05 Feb What is Bokeh – why it is important for travel photography
What is Bokeh and why it is important for travel photography
Bokeh! Got to be one of the weirdest terms in photography It is only beaten by scheimpflug (ability to get your focus plane to any angle you like on a large format camera) and mackie line (helps make your film images sharper by developing the edges more). But more to the point. What is Bokeh and why do we love it.
When looking at lens reviews you might come across the reviewer talking about the ‘buttery soft’, ‘swirly’ or even ‘donut’ bokeh. In this article we’d like to explain about it and why you might need to be interested in it – or not, for your travel photography.
Don’t stress the Bokeh stuff
Bokeh (pronounced BOH kay) is the aesthetic quality of the blur in the out-of-focus areas of your images. The narrower the depth of field (bigger the aperture), the more out of focus areas you get. So Bokeh being an aesthetic quality means that it is subjective and nothing is right or wrong. This is a big relief as it means we don’t have to get bokeh ‘right’, just ‘how we want it’. Phew….
Types of bokeh
Bokeh can be described in all sorts of creative ways so here are some of the more popular adjectives that people use to describe it:
- circular or oval
The type of bokeh and the smoothness of it, is a product of the construction of the lens. Both glass and the aperture blades will have an effect on the bokeh. The round look on the previous photograph is down to the blades (10) on the Leica Summicron lens I was using. More blades give you rounder out-of-focus highlights. Round blades will compensate for less blades to give more round highlights.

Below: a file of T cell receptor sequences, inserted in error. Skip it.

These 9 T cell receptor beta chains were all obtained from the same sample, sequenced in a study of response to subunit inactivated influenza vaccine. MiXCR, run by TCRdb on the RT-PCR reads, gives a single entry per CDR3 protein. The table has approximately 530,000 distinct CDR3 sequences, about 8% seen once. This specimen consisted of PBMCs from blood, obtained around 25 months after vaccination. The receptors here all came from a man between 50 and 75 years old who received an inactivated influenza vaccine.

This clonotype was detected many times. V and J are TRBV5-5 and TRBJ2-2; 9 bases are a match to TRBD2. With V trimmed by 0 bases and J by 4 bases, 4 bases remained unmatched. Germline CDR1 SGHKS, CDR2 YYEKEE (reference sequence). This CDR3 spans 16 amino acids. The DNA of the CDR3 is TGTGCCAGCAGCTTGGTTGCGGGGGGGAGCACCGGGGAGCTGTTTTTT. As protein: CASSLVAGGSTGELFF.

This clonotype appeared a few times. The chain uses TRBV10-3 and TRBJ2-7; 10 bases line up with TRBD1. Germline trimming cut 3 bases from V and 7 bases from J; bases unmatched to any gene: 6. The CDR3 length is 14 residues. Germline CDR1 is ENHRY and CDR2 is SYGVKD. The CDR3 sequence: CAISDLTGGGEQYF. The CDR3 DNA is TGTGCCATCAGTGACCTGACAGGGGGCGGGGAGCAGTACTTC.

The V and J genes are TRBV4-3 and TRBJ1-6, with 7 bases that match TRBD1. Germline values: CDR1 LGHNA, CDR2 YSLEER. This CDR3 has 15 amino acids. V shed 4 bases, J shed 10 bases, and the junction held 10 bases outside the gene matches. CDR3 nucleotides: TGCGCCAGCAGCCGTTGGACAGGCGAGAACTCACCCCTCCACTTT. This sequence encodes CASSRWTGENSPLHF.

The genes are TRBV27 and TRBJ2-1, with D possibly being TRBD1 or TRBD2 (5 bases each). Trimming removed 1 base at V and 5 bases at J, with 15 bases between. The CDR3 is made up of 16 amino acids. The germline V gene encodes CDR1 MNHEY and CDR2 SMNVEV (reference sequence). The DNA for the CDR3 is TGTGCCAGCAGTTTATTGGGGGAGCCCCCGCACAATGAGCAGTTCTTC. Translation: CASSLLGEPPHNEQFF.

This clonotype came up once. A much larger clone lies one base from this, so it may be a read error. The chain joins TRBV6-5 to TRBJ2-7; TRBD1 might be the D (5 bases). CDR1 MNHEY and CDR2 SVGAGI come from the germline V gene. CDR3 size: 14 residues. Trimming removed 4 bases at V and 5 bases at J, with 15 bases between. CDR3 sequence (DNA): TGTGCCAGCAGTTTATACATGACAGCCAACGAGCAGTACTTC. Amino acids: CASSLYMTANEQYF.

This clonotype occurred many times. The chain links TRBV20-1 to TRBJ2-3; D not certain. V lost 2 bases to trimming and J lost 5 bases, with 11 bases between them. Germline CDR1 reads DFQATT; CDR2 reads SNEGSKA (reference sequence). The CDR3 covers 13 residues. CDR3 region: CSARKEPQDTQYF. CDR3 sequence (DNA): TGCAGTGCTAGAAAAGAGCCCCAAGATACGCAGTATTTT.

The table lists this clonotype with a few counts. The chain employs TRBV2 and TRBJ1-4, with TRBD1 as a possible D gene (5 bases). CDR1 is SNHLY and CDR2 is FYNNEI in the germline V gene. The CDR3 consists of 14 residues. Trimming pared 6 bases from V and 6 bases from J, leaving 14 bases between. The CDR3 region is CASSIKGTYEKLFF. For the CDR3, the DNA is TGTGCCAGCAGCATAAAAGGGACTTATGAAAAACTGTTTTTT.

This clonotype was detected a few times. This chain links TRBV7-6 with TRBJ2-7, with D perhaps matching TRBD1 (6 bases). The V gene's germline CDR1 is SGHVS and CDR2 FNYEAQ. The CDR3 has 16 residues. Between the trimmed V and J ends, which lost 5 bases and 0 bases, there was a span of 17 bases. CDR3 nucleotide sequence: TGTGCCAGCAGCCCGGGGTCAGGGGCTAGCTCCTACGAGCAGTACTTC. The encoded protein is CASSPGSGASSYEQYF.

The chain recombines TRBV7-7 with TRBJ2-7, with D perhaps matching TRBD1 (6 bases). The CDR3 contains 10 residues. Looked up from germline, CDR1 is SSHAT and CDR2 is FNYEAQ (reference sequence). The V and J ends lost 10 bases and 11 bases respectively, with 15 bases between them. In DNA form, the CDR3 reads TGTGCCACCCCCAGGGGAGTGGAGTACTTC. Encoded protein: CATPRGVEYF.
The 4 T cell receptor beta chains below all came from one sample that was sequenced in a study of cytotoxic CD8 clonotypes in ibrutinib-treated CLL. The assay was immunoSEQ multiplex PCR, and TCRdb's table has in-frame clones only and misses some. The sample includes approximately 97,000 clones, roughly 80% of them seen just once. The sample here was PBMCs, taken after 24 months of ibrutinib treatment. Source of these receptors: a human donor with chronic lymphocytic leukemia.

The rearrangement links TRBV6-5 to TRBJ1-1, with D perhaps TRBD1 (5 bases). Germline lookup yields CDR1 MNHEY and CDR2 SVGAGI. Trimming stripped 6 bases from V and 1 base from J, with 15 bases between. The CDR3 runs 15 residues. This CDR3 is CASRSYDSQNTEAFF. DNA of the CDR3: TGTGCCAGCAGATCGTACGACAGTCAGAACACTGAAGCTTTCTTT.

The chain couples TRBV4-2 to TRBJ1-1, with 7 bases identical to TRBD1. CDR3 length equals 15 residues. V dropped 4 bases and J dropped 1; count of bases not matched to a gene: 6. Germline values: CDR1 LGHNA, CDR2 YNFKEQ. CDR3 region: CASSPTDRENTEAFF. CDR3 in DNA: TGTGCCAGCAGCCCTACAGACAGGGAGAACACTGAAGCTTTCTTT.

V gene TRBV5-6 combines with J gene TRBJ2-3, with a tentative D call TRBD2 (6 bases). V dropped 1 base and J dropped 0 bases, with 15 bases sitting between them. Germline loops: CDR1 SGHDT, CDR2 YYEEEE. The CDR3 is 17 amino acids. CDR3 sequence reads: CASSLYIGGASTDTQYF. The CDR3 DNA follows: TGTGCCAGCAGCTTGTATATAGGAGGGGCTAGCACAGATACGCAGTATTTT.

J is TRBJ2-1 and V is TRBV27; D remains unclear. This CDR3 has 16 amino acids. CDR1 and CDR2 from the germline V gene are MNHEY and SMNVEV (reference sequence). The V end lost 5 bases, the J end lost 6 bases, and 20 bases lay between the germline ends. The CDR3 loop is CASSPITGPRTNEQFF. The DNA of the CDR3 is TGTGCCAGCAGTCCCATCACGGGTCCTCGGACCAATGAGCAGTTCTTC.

A mirror lens that uses mirrors rather than glass will give you extreme donut highlights.
Image with small aperture so no noticeable bokeh
When the same image is defocused the soft buttery bokeh in the out-of-focus areas complement the hexagonal bokeh highlights
What and how Bokeh does the job
So bokeh is the quality of the out of focus area. The out-of-focus bit can add so much to an image, but one of its main ‘jobs’ is to make the background appear separate from sharp foreground subjects. This could be to separate the person you photographed from a busy background, or to create a sense of depth in a cityscape or landscape. We use this technique a lot in our night photography as it allows us to create beautiful out-of-focus highlights.
Ally used an aperture of f8 on these mushrooms in Wivenhoe woods, Essex to isolate the subject while still keeping them in focus
Ally used an aperture of f4 on her portrait of Idris inside Truth Coffee in Cape Town, S Africa
On the image above, the out-of-focus lights and metals of all the steam punk paraphernalia give a beautiful backdrop to her portrait of Idris at Truth Coffee … is it the best coffee shop in the world!
To create more out-of-focus areas you need to have your subject a reasonable distance from the background and then use a wide aperture on your lens. (The smaller the aperture number, the wider the aperture is eg, f16 is a small aperture while f2.8 is wide.)
Bokeh is a fashionable word at the moment. Sometimes people pour over images, drooling over the bokeh or criticising it at the expense of the content of the image. It is not nearly as important as lens reviewers would have you believe. The most important thing is the image – not the quality of the out-of-focus areas.